Eastern’s Information Technology Services has outlined technology changes starting in mid-May that will affect passwords, operating systems and the use of certain applications on campus.
Starting May 16, students, annuitants and external users will be required to change their password once a year. Faculty and staff are required to change their password once per semester.
Brian Murphy, assistant vice president for information technology services, said this was not required in the past.
The requirements for passwords include that the password must start with a letter, have both upper and lowercase characters, one number and one character that does not include letters or numbers.
The full policy can be found online.
Murphy said the new operating system requirements, also taking effect on May 16, are based off support from the university’s network access control software, SafeConnect.
Users running Windows Vista and higher, Mac OS X 10.8.5 or newer, or a version of Linux are able to connect to the university’s network.
Users running Windows XP or older, or Mac OS X 10.7 or older, will not be able to use the network; this includes beta versions of operating systems.
While users of an older operating system were previously able to connect to the network, they were not being actively supported.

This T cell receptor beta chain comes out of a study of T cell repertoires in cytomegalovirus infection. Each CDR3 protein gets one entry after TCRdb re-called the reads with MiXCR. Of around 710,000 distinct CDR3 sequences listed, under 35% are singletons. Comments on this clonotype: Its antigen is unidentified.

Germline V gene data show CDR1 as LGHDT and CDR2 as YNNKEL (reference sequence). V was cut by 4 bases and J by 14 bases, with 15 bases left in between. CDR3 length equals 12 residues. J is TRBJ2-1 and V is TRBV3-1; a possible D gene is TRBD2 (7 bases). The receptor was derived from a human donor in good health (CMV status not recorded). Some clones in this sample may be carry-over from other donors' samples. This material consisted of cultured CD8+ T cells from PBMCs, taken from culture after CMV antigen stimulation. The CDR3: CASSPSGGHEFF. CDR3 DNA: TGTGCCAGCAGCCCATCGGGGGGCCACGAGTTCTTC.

“We’re supporting all the operating systems that are actively supported by the vendor,” Murphy said. “The operating systems that haven’t been supported by the vendor for a certain period of time are a risk for us.”
If a computer with an out of date operating system is brought onto campus, it will be quarantined by SafeConnect.
Another update is the new use of application blocking, using Sophos Application Control.
The blocking, which will begin May 15 and affect Eastern-owned computers with a property tag, will prevent software from running that reduces computer performance and compromises privacy.
Employees have the ability to install programs on the university computers assigned to them.
The list of blocked programs includes various toolbar products, versions five through nine of Adobe Reader, Microsoft Office 2003, as well as Microsoft Security Essentials and BitTorrent, among others.
The ability to run Microsoft Security Essentials is blocked as it goes against the school’s Microsoft Campus EES agreement and Sophos being the antivirus used on school machines.
BitTorrent is being blocked, as it is an avenue for illegal file-sharing.
An exception can be made to allow access to a particular program if a legitimate business case exists.
“Our goal here is not to make anyone’s life unbearable or difficult,” Murphy said. “It’s to make sure that we have security and we’ve protected EIU from any kind of liability with any of this software, as well as improved performance in hopefully everyone’s daily use of their computing device.”
Jason Howell can be reached at 581-2812 or [email protected]